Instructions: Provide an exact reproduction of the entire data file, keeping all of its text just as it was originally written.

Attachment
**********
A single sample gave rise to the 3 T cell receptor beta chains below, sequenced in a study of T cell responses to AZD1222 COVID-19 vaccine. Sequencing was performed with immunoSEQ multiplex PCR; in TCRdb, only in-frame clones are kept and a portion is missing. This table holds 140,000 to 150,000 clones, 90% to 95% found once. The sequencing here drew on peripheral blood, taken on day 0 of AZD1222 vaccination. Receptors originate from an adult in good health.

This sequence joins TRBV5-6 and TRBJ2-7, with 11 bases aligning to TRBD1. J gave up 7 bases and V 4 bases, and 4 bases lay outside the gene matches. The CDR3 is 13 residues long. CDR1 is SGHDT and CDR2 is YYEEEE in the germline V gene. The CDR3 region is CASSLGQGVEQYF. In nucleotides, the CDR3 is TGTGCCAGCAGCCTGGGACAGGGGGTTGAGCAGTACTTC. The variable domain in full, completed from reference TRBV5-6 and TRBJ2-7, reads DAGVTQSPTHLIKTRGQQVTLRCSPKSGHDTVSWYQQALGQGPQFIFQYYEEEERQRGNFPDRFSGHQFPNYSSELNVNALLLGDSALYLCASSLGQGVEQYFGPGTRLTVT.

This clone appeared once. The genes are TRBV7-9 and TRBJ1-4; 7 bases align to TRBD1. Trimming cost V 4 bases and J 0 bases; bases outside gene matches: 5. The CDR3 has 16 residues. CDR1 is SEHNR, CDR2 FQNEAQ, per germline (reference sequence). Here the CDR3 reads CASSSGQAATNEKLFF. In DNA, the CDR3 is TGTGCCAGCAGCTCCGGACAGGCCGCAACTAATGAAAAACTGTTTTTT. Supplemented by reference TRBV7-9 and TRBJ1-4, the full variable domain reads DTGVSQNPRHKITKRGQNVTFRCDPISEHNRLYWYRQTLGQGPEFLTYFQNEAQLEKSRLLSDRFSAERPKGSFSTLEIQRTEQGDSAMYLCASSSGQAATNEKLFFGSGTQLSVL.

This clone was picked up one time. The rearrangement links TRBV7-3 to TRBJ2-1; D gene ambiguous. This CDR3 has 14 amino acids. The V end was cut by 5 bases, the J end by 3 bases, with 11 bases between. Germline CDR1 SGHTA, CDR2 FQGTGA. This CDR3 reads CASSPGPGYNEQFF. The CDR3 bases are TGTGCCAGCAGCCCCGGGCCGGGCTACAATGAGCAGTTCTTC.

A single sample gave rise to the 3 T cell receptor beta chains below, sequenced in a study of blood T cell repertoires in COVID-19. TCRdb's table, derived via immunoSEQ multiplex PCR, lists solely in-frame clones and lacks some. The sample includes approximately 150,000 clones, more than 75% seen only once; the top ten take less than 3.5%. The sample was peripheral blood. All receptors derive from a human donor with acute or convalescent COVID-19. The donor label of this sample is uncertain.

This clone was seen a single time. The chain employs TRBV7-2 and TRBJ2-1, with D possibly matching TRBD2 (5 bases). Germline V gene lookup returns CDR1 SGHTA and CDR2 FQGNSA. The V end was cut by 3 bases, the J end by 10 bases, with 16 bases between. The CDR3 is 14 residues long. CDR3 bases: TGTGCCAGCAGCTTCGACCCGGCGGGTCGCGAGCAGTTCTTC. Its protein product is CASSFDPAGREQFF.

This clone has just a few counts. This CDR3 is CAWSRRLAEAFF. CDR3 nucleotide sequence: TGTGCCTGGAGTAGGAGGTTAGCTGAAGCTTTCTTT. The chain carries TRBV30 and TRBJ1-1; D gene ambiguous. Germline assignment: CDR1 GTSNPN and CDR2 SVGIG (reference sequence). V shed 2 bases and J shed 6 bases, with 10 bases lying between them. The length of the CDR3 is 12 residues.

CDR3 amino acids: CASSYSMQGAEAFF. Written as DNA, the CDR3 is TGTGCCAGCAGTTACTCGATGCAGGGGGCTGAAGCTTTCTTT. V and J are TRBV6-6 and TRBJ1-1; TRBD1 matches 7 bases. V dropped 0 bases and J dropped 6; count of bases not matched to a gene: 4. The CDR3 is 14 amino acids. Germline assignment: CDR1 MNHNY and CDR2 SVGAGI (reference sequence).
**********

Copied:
A single sample gave rise to the 3 T cell receptor beta chains below, sequenced in a study of T cell responses to AZD1222 COVID-19 vaccine. Sequencing was performed with immunoSEQ multiplex PCR; in TCRdb, only in-frame clones are kept and a portion is missing. This table holds 140,000 to 150,000 clones, 90% to 95% found once. The sequencing here drew on peripheral blood, taken on day 0 of AZD1222 vaccination. Receptors originate from an adult in good health.

This sequence joins TRBV5-6 and TRBJ2-7, with 11 bases aligning to TRBD1. J gave up 7 bases and V 4 bases, and 4 bases lay outside the gene matches. The CDR3 is 13 residues long. CDR1 is SGHDT and CDR2 is YYEEEE in the germline V gene. The CDR3 region is CASSLGQGVEQYF. In nucleotides, the CDR3 is TGTGCCAGCAGCCTGGGACAGGGGGTTGAGCAGTACTTC. The variable domain in full, completed from reference TRBV5-6 and TRBJ2-7, reads DAGVTQSPTHLIKTRGQQVTLRCSPKSGHDTVSWYQQALGQGPQFIFQYYEEEERQRGNFPDRFSGHQFPNYSSELNVNALLLGDSALYLCASSLGQGVEQYFGPGTRLTVT.

This clone appeared once. The genes are TRBV7-9 and TRBJ1-4; 7 bases align to TRBD1. Trimming cost V 4 bases and J 0 bases; bases outside gene matches: 5. The CDR3 has 16 residues. CDR1 is SEHNR, CDR2 FQNEAQ, per germline (reference sequence). Here the CDR3 reads CASSSGQAATNEKLFF. In DNA, the CDR3 is TGTGCCAGCAGCTCCGGACAGGCCGCAACTAATGAAAAACTGTTTTTT. Supplemented by reference TRBV7-9 and TRBJ1-4, the full variable domain reads DTGVSQNPRHKITKRGQNVTFRCDPISEHNRLYWYRQTLGQGPEFLTYFQNEAQLEKSRLLSDRFSAERPKGSFSTLEIQRTEQGDSAMYLCASSSGQAATNEKLFFGSGTQLSVL.

This clone was picked up one time. The rearrangement links TRBV7-3 to TRBJ2-1; D gene ambiguous. This CDR3 has 14 amino acids. The V end was cut by 5 bases, the J end by 3 bases, with 11 bases between. Germline CDR1 SGHTA, CDR2 FQGTGA. This CDR3 reads CASSPGPGYNEQFF. The CDR3 bases are TGTGCCAGCAGCCCCGGGCCGGGCTACAATGAGCAGTTCTTC.

A single sample gave rise to the 3 T cell receptor beta chains below, sequenced in a study of blood T cell repertoires in COVID-19. TCRdb's table, derived via immunoSEQ multiplex PCR, lists solely in-frame clones and lacks some. The sample includes approximately 150,000 clones, more than 75% seen only once; the top ten take less than 3.5%. The sample was peripheral blood. All receptors derive from a human donor with acute or convalescent COVID-19. The donor label of this sample is uncertain.

This clone was seen a single time. The chain employs TRBV7-2 and TRBJ2-1, with D possibly matching TRBD2 (5 bases). Germline V gene lookup returns CDR1 SGHTA and CDR2 FQGNSA. The V end was cut by 3 bases, the J end by 10 bases, with 16 bases between. The CDR3 is 14 residues long. CDR3 bases: TGTGCCAGCAGCTTCGACCCGGCGGGTCGCGAGCAGTTCTTC. Its protein product is CASSFDPAGREQFF.

This clone has just a few counts. This CDR3 is CAWSRRLAEAFF. CDR3 nucleotide sequence: TGTGCCTGGAGTAGGAGGTTAGCTGAAGCTTTCTTT. The chain carries TRBV30 and TRBJ1-1; D gene ambiguous. Germline assignment: CDR1 GTSNPN and CDR2 SVGIG (reference sequence). V shed 2 bases and J shed 6 bases, with 10 bases lying between them. The length of the CDR3 is 12 residues.

CDR3 amino acids: CASSYSMQGAEAFF. Written as DNA, the CDR3 is TGTGCCAGCAGTTACTCGATGCAGGGGGCTGAAGCTTTCTTT. V and J are TRBV6-6 and TRBJ1-1; TRBD1 matches 7 bases. V dropped 0 bases and J dropped 6; count of bases not matched to a gene: 4. The CDR3 is 14 amino acids. Germline assignment: CDR1 MNHNY and CDR2 SVGAGI (reference sequence).